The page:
The Circulatory System, Southpaw, Brooklyn, NY- 4/17
NYC ROLL-TOP: Riding Waves of Bark and Light
I tried to convince my friend that The Circulatory System needed both
of their drummers, Hannah Jones and Philip Brown (the latter on loan from
Summer Hymns). "They're playing the same parts most of the time," he said at
several points during the psychedelic band's headlining set at Southpaw —
their first night off from their tour with Thrill Jockey's Sea and Cake.
"It's the force of it," I said. If a double-tracked vocal creates
depth through slight differences in intonation, then so do two drummers
playing the same part. I don't think I convinced him.
Actually, it's not just the force of it. It's more, like, if such a thing is
possible, the personality of it. Personality plays an awfully
important role in The Circulatory System. Will Hart is the band's clear
leader — their sole songwriter, their producer, their vocalist. He can play
a whole mess of instruments, too, including drums. Yet, on the band's
self-titled album, he constantly relegates the duty to others — including
Jones, Neutral Milk Hotel's Jeff Mangum, the Olivia Tremor Control's Eric
Harris, and others. It is done so in the faith that each will bring
something entirely new to the songs.
Each member of the six-member touring version of the The Circulatory System
has his or her own albums under his belt — keyboardist Pete Erchick
releases material under the name Pipes You See, Pipes You Don't; Jones has
issued two wonderfully ethereal discs under the Lorkakar moniker; Brown
drums with Summer Hymns; cellist Heather McIntosh leads The Instruments;
multi-instrumentalist John Fernandes has had a large hand in numerous Olivia
Tremor Control-related projects, such as the Black Swan Network. (Most of
these discs were for sale at the band's sprawling merch table, along with
seemingly dozens of other homemade releases by them and their friends, put
out by self-run collectives like Cloud Recordings and the Orange Twin Recording Company.
In fact, the show at Southpaw began with opening sets by Pipes You See and
The Instruments — really just the members of The Circulatory System playing
in slightly different configurations (and drawing from Erchick and
McIntosh's songbooks). The names are the important thing, and – with the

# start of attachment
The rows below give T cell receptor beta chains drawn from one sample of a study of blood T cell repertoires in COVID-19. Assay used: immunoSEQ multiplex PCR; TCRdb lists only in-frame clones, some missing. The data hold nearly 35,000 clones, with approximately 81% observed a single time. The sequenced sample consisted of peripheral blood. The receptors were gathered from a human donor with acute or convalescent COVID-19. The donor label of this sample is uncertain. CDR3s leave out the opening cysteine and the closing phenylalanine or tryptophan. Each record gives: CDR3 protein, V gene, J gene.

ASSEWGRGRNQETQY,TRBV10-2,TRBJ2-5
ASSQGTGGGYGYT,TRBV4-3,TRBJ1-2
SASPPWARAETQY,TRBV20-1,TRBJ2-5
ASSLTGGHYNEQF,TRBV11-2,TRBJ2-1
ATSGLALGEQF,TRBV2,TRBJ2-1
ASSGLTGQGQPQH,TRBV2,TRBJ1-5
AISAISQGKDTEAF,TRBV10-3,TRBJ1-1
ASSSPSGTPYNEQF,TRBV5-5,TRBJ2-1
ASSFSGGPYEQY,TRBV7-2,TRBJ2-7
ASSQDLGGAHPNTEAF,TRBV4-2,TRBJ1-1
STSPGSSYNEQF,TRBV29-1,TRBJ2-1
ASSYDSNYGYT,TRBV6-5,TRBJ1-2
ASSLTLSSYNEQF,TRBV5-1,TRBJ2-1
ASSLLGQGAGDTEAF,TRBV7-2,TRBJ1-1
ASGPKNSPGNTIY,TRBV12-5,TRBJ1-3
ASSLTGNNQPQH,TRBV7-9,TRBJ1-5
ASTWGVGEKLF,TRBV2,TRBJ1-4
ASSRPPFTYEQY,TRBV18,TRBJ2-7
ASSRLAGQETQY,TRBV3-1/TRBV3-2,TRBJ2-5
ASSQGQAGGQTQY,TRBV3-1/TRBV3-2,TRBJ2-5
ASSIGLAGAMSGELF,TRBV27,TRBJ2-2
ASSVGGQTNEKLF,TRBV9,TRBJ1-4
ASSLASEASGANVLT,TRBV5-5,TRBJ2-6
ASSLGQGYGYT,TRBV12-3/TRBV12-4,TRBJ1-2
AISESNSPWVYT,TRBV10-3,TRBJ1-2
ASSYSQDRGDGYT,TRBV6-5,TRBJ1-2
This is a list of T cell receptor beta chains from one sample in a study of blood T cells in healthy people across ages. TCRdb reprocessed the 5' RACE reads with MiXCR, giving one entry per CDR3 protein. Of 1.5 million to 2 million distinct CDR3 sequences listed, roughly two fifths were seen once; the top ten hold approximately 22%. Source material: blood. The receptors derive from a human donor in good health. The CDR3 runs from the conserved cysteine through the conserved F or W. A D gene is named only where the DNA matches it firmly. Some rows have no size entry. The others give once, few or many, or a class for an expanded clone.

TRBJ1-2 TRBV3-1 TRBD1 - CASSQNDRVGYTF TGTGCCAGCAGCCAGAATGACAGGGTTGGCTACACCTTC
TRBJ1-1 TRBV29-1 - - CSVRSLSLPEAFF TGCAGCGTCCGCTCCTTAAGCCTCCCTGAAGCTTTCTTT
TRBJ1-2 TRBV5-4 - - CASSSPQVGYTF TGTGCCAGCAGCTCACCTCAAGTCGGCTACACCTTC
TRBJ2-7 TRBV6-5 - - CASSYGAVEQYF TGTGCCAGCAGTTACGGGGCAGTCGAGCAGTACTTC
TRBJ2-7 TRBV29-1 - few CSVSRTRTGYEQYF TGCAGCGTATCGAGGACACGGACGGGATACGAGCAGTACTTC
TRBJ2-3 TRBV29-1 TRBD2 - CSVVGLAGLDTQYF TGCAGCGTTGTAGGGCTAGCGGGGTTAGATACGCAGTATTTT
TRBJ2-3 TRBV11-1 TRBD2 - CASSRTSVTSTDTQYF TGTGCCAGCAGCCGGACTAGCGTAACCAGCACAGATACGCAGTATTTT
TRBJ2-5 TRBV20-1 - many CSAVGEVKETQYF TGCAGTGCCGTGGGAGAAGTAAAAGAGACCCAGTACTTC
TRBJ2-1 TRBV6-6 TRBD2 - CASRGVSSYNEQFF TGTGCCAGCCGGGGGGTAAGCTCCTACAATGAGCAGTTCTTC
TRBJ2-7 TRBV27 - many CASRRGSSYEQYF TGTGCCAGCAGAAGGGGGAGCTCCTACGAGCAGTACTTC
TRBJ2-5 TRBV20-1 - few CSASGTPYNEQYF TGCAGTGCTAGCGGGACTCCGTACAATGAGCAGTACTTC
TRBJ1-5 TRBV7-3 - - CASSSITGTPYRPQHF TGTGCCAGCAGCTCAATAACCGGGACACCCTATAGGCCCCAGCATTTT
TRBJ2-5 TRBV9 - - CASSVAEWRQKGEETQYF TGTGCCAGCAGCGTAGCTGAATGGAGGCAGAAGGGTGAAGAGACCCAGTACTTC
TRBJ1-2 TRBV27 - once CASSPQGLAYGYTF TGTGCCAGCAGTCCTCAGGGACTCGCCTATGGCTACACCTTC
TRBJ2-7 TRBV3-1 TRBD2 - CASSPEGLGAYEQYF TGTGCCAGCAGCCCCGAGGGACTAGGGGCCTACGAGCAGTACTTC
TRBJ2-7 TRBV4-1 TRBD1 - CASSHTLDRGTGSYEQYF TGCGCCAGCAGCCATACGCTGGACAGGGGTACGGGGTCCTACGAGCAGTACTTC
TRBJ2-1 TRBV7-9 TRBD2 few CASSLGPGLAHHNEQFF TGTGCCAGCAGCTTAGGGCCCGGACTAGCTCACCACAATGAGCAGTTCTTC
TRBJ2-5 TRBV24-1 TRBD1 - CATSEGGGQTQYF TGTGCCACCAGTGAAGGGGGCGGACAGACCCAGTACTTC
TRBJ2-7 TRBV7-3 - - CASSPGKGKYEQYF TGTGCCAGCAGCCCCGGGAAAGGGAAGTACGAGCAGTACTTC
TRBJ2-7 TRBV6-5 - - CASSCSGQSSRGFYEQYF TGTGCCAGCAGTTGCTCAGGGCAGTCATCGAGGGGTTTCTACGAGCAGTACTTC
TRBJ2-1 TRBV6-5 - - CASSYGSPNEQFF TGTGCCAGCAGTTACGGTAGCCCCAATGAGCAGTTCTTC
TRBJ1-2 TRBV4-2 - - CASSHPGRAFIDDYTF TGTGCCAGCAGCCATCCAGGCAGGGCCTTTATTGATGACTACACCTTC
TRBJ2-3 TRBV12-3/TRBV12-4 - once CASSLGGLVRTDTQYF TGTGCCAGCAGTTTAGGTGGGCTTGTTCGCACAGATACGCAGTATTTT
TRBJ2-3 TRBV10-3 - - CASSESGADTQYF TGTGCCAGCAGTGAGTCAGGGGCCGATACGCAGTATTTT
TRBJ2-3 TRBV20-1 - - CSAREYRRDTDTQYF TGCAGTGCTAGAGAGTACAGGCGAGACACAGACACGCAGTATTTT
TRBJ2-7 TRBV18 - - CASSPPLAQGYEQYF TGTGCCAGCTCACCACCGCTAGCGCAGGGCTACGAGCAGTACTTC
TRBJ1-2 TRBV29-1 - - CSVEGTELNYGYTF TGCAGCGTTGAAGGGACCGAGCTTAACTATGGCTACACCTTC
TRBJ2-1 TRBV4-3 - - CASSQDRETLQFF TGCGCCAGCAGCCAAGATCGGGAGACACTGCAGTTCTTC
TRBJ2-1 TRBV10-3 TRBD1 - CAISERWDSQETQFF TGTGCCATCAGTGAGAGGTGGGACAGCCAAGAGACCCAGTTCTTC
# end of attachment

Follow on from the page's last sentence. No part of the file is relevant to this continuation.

tacit acknowledgement that they were different bands, repeatedly earnestly
by the bandmembers as they traded instruments – they went about their
business. The opening sets were impassioned – The Instruments' set featured
a lovely guest appearance by Music Tapes musician Julian Koster on singing
saw – though a taste under rehearsed.
The Circulatory System, on the other hand, are a force. There is an
incredible amount of space in the music — an uncanny amount, actually, for
a band that is both as loud and big as they are. Really, though, it's their
choice of voices, and their subsequent combination — clarinet, cello,
bells, five vocalists, and – yeah – two drum kits. Though not nearly as rich
as Hart's intricate studio layerings, the band's attack was darkly
articulate. And though there was virtually no improvisation, the music still
managed to turn and shift in unpredictable ways. In addition to a handful of
new songs, more rocking than their predecessors, the band rearranged tunes
from their 2001 debut, including "Yesterday's World", "The Lovely Universe",
"Should A Cloud Replace A Compass", and "Waves of Bark and Light".
For the encore, the band dusted off "The Opera House" — the brightly
triumphant first track off the Olivia Tremor Control's debut, Music from
the unrealized film script, DUSK AT CUBIST CASTLE. Brown, it was
announced, had never played the song before. And that was precisely where
his personality shined through. As the band built on the shining major
chords, he thundered full on into the song, missing a beat or two as they
pulled back into slower time for the next set of verses. In the missing
beats and subsequent chaos, the song found punky life.
Jesse Jarnow would like to
someday be reanimated..